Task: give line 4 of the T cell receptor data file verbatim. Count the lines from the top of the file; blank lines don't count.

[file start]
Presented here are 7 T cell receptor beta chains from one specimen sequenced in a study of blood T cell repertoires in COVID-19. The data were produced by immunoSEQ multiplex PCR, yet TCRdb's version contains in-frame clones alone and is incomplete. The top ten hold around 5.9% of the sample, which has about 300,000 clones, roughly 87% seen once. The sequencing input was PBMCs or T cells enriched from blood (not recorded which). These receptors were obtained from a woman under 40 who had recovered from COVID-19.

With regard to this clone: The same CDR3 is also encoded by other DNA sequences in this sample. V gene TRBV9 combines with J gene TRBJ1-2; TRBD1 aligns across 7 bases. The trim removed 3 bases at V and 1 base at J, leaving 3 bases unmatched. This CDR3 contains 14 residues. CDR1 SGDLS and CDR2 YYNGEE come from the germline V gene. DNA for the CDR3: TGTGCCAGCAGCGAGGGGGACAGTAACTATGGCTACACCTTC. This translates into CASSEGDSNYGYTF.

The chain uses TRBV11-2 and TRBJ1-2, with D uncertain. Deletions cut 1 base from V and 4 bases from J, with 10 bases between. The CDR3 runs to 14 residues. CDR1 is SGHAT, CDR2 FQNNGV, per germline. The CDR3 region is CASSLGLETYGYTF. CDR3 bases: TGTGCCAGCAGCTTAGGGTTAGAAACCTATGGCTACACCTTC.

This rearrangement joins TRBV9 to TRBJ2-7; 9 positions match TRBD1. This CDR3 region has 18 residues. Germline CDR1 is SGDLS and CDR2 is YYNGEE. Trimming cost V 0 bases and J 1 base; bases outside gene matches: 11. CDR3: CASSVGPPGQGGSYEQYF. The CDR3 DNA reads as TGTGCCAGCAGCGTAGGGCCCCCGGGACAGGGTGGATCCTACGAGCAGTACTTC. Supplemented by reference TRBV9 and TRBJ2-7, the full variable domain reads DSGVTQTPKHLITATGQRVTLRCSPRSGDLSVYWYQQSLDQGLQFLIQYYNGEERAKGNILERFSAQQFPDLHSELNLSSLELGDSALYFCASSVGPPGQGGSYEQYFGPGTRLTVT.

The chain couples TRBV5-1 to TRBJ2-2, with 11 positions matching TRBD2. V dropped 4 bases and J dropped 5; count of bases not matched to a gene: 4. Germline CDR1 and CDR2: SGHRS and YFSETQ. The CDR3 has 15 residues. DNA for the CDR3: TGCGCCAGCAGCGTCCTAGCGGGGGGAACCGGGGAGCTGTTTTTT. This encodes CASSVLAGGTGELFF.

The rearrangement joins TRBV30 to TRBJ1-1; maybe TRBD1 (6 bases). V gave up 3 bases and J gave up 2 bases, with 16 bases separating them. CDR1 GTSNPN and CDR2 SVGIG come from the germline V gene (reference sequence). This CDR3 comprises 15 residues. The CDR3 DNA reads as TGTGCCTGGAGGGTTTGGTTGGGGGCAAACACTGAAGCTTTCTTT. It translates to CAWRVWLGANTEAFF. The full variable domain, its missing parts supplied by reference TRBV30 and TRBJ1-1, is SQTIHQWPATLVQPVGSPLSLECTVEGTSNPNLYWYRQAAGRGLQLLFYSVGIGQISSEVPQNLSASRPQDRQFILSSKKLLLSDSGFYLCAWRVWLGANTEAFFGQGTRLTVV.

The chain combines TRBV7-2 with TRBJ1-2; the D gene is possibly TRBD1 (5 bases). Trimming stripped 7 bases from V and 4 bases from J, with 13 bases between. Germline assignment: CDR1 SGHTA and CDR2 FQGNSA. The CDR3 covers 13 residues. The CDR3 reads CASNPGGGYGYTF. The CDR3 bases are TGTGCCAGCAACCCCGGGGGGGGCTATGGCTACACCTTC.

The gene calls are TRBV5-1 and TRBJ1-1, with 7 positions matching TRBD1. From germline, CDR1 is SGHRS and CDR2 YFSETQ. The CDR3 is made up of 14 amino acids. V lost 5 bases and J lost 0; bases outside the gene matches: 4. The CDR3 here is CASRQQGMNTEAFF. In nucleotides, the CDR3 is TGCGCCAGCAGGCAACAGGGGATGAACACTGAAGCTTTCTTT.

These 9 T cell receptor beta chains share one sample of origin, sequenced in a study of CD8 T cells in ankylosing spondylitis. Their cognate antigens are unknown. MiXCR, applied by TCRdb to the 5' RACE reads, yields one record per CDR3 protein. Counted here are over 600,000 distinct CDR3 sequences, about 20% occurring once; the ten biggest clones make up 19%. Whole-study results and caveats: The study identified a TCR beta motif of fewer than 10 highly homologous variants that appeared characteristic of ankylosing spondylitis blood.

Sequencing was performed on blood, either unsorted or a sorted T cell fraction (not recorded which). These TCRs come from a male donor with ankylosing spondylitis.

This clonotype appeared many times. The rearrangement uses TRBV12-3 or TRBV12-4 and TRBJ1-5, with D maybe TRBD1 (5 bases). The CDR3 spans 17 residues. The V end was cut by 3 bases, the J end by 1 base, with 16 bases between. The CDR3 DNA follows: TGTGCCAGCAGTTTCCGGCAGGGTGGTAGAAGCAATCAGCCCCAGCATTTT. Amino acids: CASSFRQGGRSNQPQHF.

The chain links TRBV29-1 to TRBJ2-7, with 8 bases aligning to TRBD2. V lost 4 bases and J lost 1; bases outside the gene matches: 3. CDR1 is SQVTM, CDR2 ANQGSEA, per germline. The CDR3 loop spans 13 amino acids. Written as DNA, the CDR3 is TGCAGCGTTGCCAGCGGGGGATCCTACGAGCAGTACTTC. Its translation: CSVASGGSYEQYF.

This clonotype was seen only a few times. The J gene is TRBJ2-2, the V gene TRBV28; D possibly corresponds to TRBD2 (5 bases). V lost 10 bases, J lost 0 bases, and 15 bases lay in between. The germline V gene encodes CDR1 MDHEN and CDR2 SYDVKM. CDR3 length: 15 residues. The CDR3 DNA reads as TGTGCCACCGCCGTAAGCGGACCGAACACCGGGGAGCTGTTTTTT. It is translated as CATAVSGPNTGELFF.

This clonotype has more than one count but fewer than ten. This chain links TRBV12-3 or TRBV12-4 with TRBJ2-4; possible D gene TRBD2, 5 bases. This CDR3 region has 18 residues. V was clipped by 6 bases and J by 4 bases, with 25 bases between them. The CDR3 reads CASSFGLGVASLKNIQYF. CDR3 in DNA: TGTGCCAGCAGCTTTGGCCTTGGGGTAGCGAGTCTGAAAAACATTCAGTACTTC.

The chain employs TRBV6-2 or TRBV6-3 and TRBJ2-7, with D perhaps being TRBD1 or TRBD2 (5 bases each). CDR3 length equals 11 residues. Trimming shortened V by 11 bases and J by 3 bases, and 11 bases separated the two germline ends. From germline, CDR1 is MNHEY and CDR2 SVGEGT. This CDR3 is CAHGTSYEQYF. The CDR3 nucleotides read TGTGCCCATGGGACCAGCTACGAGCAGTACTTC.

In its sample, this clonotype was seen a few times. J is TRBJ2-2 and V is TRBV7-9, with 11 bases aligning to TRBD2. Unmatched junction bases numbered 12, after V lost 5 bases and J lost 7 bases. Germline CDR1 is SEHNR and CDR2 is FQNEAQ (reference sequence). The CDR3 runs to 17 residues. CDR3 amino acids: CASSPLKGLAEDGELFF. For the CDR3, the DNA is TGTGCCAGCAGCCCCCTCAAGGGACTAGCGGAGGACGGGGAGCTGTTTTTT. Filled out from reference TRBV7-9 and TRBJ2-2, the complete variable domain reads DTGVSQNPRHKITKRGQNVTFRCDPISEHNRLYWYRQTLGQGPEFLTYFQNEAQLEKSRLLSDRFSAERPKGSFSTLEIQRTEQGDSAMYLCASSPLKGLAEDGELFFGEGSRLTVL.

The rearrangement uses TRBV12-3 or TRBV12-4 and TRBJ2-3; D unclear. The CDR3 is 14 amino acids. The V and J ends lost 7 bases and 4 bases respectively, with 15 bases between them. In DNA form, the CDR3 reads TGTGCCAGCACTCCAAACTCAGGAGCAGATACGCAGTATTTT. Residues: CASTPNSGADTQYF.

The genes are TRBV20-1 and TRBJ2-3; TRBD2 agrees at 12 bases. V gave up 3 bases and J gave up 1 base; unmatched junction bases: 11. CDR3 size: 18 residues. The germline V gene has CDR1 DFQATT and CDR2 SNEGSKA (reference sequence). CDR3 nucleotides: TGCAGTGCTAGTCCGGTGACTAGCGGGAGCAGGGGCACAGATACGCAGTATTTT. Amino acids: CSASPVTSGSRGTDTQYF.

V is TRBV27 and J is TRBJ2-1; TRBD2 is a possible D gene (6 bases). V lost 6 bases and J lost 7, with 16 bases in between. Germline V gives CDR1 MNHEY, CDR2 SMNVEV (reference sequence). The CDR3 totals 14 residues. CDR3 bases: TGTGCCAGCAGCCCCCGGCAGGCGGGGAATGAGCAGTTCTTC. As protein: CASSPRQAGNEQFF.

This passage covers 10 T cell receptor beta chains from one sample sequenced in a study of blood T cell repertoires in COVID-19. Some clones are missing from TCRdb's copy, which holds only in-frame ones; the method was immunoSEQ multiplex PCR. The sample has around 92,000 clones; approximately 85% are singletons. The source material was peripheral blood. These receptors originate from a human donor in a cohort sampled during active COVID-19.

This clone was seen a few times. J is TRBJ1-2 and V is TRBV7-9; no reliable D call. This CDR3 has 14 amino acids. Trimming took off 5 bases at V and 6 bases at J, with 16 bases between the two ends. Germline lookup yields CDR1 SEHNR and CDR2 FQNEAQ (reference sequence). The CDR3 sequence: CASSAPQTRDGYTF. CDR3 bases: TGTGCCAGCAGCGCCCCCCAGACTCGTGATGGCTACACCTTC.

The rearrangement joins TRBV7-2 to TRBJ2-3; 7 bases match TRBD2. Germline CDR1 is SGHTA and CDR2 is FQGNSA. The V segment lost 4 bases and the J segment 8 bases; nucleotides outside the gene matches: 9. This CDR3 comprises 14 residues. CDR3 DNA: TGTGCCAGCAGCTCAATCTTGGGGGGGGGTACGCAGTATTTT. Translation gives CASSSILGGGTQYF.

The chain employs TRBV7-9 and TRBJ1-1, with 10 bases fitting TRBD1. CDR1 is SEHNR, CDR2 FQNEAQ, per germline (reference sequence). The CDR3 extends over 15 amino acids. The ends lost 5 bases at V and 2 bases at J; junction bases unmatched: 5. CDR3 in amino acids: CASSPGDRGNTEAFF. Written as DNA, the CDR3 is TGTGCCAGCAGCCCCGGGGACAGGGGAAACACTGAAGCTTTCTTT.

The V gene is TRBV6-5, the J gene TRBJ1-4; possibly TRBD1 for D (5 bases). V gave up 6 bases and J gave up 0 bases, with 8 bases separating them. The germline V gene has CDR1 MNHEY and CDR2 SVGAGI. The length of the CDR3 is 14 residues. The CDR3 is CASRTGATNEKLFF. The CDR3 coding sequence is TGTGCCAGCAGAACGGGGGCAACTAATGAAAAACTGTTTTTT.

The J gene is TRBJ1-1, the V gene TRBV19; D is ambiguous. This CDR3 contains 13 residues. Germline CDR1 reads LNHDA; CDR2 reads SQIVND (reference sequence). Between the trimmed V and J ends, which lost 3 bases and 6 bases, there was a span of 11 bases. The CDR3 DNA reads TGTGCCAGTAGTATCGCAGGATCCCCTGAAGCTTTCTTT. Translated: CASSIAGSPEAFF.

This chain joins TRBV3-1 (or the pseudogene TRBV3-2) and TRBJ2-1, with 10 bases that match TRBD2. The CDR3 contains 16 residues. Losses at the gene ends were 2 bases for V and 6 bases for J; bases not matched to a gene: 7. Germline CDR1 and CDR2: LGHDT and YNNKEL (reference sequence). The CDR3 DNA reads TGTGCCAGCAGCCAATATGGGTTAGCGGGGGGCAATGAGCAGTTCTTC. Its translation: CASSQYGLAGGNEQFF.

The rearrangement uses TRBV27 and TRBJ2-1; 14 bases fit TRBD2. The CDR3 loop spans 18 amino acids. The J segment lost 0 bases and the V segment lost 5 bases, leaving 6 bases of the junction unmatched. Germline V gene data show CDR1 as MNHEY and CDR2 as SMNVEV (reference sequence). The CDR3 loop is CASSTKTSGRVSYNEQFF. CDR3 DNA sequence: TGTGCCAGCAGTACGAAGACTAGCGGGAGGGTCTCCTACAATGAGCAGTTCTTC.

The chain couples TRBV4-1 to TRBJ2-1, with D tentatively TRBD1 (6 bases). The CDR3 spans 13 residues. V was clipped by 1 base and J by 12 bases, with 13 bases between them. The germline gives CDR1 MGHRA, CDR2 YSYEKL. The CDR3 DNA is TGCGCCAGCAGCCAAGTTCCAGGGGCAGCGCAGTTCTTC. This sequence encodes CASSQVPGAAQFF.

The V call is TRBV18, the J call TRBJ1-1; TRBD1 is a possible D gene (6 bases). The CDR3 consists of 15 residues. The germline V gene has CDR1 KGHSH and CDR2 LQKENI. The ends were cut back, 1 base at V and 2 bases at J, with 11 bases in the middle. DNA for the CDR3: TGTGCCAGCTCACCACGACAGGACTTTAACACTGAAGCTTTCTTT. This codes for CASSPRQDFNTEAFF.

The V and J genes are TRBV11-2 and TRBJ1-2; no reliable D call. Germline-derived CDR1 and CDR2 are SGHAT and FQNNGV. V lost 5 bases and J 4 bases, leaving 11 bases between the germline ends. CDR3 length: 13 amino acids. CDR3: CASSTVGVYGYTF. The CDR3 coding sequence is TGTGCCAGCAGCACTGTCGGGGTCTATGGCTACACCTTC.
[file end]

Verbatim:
This rearrangement joins TRBV9 to TRBJ2-7; 9 positions match TRBD1. This CDR3 region has 18 residues. Germline CDR1 is SGDLS and CDR2 is YYNGEE. Trimming cost V 0 bases and J 1 base; bases outside gene matches: 11. CDR3: CASSVGPPGQGGSYEQYF. The CDR3 DNA reads as TGTGCCAGCAGCGTAGGGCCCCCGGGACAGGGTGGATCCTACGAGCAGTACTTC. Supplemented by reference TRBV9 and TRBJ2-7, the full variable domain reads DSGVTQTPKHLITATGQRVTLRCSPRSGDLSVYWYQQSLDQGLQFLIQYYNGEERAKGNILERFSAQQFPDLHSELNLSSLELGDSALYFCASSVGPPGQGGSYEQYFGPGTRLTVT.